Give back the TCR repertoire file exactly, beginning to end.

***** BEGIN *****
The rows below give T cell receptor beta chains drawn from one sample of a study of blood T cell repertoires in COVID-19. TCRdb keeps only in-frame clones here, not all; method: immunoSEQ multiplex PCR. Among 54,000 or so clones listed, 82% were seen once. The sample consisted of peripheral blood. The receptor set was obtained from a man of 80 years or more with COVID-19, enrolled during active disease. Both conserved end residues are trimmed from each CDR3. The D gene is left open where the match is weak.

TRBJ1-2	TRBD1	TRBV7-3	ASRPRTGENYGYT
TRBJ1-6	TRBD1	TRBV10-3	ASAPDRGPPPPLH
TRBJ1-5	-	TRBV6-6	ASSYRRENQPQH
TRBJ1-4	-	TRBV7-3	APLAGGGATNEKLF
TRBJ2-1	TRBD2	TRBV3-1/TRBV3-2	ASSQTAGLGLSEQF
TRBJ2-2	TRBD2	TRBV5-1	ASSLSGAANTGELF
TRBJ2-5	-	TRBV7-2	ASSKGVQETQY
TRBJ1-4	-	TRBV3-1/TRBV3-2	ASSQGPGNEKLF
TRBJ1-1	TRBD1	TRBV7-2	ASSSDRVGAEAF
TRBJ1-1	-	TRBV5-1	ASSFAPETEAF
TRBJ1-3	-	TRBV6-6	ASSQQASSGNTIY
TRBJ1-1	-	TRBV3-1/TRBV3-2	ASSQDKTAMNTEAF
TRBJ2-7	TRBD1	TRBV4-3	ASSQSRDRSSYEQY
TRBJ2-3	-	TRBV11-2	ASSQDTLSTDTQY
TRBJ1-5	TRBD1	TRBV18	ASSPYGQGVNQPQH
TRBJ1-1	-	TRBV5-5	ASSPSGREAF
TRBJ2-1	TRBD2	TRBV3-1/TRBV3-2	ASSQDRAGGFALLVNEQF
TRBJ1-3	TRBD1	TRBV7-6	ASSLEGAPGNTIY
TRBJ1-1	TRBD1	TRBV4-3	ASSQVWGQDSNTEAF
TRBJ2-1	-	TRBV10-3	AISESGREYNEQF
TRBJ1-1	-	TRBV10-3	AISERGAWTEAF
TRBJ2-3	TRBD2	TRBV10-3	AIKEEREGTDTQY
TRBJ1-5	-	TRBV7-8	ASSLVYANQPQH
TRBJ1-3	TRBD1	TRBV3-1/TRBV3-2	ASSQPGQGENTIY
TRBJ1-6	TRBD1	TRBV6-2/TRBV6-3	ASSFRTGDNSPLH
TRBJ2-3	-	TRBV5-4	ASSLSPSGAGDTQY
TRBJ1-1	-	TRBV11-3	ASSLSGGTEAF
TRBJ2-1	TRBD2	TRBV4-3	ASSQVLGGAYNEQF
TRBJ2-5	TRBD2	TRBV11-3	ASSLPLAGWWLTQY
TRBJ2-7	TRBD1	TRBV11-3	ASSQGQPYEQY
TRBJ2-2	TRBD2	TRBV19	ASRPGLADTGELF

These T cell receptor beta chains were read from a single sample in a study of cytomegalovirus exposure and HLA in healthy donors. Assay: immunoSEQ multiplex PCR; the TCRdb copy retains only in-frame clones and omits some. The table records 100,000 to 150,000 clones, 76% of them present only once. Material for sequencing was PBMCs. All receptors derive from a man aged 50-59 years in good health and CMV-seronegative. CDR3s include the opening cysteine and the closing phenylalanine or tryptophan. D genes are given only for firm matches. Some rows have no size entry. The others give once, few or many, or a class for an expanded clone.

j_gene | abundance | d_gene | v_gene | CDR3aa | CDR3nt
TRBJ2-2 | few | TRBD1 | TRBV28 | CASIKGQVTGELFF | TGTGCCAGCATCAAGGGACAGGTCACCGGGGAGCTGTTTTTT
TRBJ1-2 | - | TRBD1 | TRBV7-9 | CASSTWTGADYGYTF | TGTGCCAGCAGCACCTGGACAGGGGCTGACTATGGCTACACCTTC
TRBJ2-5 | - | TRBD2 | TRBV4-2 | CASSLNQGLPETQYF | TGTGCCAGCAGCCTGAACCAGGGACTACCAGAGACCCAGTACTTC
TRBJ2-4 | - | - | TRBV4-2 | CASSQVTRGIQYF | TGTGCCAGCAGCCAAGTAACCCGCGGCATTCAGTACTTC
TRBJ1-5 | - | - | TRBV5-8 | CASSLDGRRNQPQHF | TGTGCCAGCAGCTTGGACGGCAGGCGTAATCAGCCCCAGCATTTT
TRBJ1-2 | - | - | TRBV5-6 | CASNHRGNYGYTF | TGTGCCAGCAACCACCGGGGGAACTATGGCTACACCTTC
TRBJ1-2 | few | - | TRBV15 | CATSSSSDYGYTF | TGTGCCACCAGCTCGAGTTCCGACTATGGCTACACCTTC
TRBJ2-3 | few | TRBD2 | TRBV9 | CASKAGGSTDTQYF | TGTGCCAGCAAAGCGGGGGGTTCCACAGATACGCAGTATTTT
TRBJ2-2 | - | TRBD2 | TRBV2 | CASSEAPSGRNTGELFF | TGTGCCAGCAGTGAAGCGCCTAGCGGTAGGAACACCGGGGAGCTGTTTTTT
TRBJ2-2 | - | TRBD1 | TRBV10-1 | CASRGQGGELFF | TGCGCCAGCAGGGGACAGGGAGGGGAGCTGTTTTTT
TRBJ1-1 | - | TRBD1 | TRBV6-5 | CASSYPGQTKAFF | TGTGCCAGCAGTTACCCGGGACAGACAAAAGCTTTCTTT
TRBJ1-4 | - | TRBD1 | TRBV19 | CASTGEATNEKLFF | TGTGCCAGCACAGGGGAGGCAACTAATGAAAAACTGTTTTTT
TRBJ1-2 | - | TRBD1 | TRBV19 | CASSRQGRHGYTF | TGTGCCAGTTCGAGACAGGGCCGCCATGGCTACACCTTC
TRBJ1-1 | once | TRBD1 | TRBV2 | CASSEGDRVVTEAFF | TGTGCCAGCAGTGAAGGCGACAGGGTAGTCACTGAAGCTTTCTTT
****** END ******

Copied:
The rows below give T cell receptor beta chains drawn from one sample of a study of blood T cell repertoires in COVID-19. TCRdb keeps only in-frame clones here, not all; method: immunoSEQ multiplex PCR. Among 54,000 or so clones listed, 82% were seen once. The sample consisted of peripheral blood. The receptor set was obtained from a man of 80 years or more with COVID-19, enrolled during active disease. Both conserved end residues are trimmed from each CDR3. The D gene is left open where the match is weak.

TRBJ1-2	TRBD1	TRBV7-3	ASRPRTGENYGYT
TRBJ1-6	TRBD1	TRBV10-3	ASAPDRGPPPPLH
TRBJ1-5	-	TRBV6-6	ASSYRRENQPQH
TRBJ1-4	-	TRBV7-3	APLAGGGATNEKLF
TRBJ2-1	TRBD2	TRBV3-1/TRBV3-2	ASSQTAGLGLSEQF
TRBJ2-2	TRBD2	TRBV5-1	ASSLSGAANTGELF
TRBJ2-5	-	TRBV7-2	ASSKGVQETQY
TRBJ1-4	-	TRBV3-1/TRBV3-2	ASSQGPGNEKLF
TRBJ1-1	TRBD1	TRBV7-2	ASSSDRVGAEAF
TRBJ1-1	-	TRBV5-1	ASSFAPETEAF
TRBJ1-3	-	TRBV6-6	ASSQQASSGNTIY
TRBJ1-1	-	TRBV3-1/TRBV3-2	ASSQDKTAMNTEAF
TRBJ2-7	TRBD1	TRBV4-3	ASSQSRDRSSYEQY
TRBJ2-3	-	TRBV11-2	ASSQDTLSTDTQY
TRBJ1-5	TRBD1	TRBV18	ASSPYGQGVNQPQH
TRBJ1-1	-	TRBV5-5	ASSPSGREAF
TRBJ2-1	TRBD2	TRBV3-1/TRBV3-2	ASSQDRAGGFALLVNEQF
TRBJ1-3	TRBD1	TRBV7-6	ASSLEGAPGNTIY
TRBJ1-1	TRBD1	TRBV4-3	ASSQVWGQDSNTEAF
TRBJ2-1	-	TRBV10-3	AISESGREYNEQF
TRBJ1-1	-	TRBV10-3	AISERGAWTEAF
TRBJ2-3	TRBD2	TRBV10-3	AIKEEREGTDTQY
TRBJ1-5	-	TRBV7-8	ASSLVYANQPQH
TRBJ1-3	TRBD1	TRBV3-1/TRBV3-2	ASSQPGQGENTIY
TRBJ1-6	TRBD1	TRBV6-2/TRBV6-3	ASSFRTGDNSPLH
TRBJ2-3	-	TRBV5-4	ASSLSPSGAGDTQY
TRBJ1-1	-	TRBV11-3	ASSLSGGTEAF
TRBJ2-1	TRBD2	TRBV4-3	ASSQVLGGAYNEQF
TRBJ2-5	TRBD2	TRBV11-3	ASSLPLAGWWLTQY
TRBJ2-7	TRBD1	TRBV11-3	ASSQGQPYEQY
TRBJ2-2	TRBD2	TRBV19	ASRPGLADTGELF

These T cell receptor beta chains were read from a single sample in a study of cytomegalovirus exposure and HLA in healthy donors. Assay: immunoSEQ multiplex PCR; the TCRdb copy retains only in-frame clones and omits some. The table records 100,000 to 150,000 clones, 76% of them present only once. Material for sequencing was PBMCs. All receptors derive from a man aged 50-59 years in good health and CMV-seronegative. CDR3s include the opening cysteine and the closing phenylalanine or tryptophan. D genes are given only for firm matches. Some rows have no size entry. The others give once, few or many, or a class for an expanded clone.

j_gene | abundance | d_gene | v_gene | CDR3aa | CDR3nt
TRBJ2-2 | few | TRBD1 | TRBV28 | CASIKGQVTGELFF | TGTGCCAGCATCAAGGGACAGGTCACCGGGGAGCTGTTTTTT
TRBJ1-2 | - | TRBD1 | TRBV7-9 | CASSTWTGADYGYTF | TGTGCCAGCAGCACCTGGACAGGGGCTGACTATGGCTACACCTTC
TRBJ2-5 | - | TRBD2 | TRBV4-2 | CASSLNQGLPETQYF | TGTGCCAGCAGCCTGAACCAGGGACTACCAGAGACCCAGTACTTC
TRBJ2-4 | - | - | TRBV4-2 | CASSQVTRGIQYF | TGTGCCAGCAGCCAAGTAACCCGCGGCATTCAGTACTTC
TRBJ1-5 | - | - | TRBV5-8 | CASSLDGRRNQPQHF | TGTGCCAGCAGCTTGGACGGCAGGCGTAATCAGCCCCAGCATTTT
TRBJ1-2 | - | - | TRBV5-6 | CASNHRGNYGYTF | TGTGCCAGCAACCACCGGGGGAACTATGGCTACACCTTC
TRBJ1-2 | few | - | TRBV15 | CATSSSSDYGYTF | TGTGCCACCAGCTCGAGTTCCGACTATGGCTACACCTTC
TRBJ2-3 | few | TRBD2 | TRBV9 | CASKAGGSTDTQYF | TGTGCCAGCAAAGCGGGGGGTTCCACAGATACGCAGTATTTT
TRBJ2-2 | - | TRBD2 | TRBV2 | CASSEAPSGRNTGELFF | TGTGCCAGCAGTGAAGCGCCTAGCGGTAGGAACACCGGGGAGCTGTTTTTT
TRBJ2-2 | - | TRBD1 | TRBV10-1 | CASRGQGGELFF | TGCGCCAGCAGGGGACAGGGAGGGGAGCTGTTTTTT
TRBJ1-1 | - | TRBD1 | TRBV6-5 | CASSYPGQTKAFF | TGTGCCAGCAGTTACCCGGGACAGACAAAAGCTTTCTTT
TRBJ1-4 | - | TRBD1 | TRBV19 | CASTGEATNEKLFF | TGTGCCAGCACAGGGGAGGCAACTAATGAAAAACTGTTTTTT
TRBJ1-2 | - | TRBD1 | TRBV19 | CASSRQGRHGYTF | TGTGCCAGTTCGAGACAGGGCCGCCATGGCTACACCTTC
TRBJ1-1 | once | TRBD1 | TRBV2 | CASSEGDRVVTEAFF | TGTGCCAGCAGTGAAGGCGACAGGGTAGTCACTGAAGCTTTCTTT